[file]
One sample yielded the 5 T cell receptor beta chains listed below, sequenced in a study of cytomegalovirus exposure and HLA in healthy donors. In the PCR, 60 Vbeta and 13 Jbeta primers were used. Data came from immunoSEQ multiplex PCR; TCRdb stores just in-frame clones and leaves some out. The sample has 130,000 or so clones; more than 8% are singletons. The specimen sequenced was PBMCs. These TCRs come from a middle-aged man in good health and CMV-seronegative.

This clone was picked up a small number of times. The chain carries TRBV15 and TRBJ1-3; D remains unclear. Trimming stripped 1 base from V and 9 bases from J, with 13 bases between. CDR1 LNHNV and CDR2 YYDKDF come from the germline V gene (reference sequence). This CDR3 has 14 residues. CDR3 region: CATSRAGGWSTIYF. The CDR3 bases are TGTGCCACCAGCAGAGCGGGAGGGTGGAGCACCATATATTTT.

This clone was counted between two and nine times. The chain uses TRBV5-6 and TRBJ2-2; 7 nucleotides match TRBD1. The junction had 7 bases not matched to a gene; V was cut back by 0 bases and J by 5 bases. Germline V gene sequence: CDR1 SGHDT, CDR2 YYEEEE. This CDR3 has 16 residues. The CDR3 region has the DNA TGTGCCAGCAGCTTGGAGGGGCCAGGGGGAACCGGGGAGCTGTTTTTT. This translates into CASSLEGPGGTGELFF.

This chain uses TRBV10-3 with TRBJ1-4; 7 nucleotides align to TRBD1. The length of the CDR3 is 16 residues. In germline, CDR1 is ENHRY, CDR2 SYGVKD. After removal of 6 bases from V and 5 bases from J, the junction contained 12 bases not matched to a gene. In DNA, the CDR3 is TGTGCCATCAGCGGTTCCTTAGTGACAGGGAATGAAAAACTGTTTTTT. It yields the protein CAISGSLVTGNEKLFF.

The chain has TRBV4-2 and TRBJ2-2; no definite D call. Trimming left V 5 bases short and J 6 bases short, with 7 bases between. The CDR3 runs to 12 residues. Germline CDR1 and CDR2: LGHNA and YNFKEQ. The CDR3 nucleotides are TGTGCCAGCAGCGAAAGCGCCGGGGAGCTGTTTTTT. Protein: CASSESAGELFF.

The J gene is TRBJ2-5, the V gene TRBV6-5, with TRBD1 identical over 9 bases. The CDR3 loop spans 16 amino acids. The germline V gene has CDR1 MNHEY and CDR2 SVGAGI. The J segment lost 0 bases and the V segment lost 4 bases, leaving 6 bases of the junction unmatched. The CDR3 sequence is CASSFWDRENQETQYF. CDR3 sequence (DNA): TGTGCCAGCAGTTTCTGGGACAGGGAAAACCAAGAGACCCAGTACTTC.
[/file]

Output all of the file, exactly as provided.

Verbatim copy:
One sample yielded the 5 T cell receptor beta chains listed below, sequenced in a study of cytomegalovirus exposure and HLA in healthy donors. In the PCR, 60 Vbeta and 13 Jbeta primers were used. Data came from immunoSEQ multiplex PCR; TCRdb stores just in-frame clones and leaves some out. The sample has 130,000 or so clones; more than 8% are singletons. The specimen sequenced was PBMCs. These TCRs come from a middle-aged man in good health and CMV-seronegative.

This clone was picked up a small number of times. The chain carries TRBV15 and TRBJ1-3; D remains unclear. Trimming stripped 1 base from V and 9 bases from J, with 13 bases between. CDR1 LNHNV and CDR2 YYDKDF come from the germline V gene (reference sequence). This CDR3 has 14 residues. CDR3 region: CATSRAGGWSTIYF. The CDR3 bases are TGTGCCACCAGCAGAGCGGGAGGGTGGAGCACCATATATTTT.

This clone was counted between two and nine times. The chain uses TRBV5-6 and TRBJ2-2; 7 nucleotides match TRBD1. The junction had 7 bases not matched to a gene; V was cut back by 0 bases and J by 5 bases. Germline V gene sequence: CDR1 SGHDT, CDR2 YYEEEE. This CDR3 has 16 residues. The CDR3 region has the DNA TGTGCCAGCAGCTTGGAGGGGCCAGGGGGAACCGGGGAGCTGTTTTTT. This translates into CASSLEGPGGTGELFF.

This chain uses TRBV10-3 with TRBJ1-4; 7 nucleotides align to TRBD1. The length of the CDR3 is 16 residues. In germline, CDR1 is ENHRY, CDR2 SYGVKD. After removal of 6 bases from V and 5 bases from J, the junction contained 12 bases not matched to a gene. In DNA, the CDR3 is TGTGCCATCAGCGGTTCCTTAGTGACAGGGAATGAAAAACTGTTTTTT. It yields the protein CAISGSLVTGNEKLFF.

The chain has TRBV4-2 and TRBJ2-2; no definite D call. Trimming left V 5 bases short and J 6 bases short, with 7 bases between. The CDR3 runs to 12 residues. Germline CDR1 and CDR2: LGHNA and YNFKEQ. The CDR3 nucleotides are TGTGCCAGCAGCGAAAGCGCCGGGGAGCTGTTTTTT. Protein: CASSESAGELFF.

The J gene is TRBJ2-5, the V gene TRBV6-5, with TRBD1 identical over 9 bases. The CDR3 loop spans 16 amino acids. The germline V gene has CDR1 MNHEY and CDR2 SVGAGI. The J segment lost 0 bases and the V segment lost 4 bases, leaving 6 bases of the junction unmatched. The CDR3 sequence is CASSFWDRENQETQYF. CDR3 sequence (DNA): TGTGCCAGCAGTTTCTGGGACAGGGAAAACCAAGAGACCCAGTACTTC.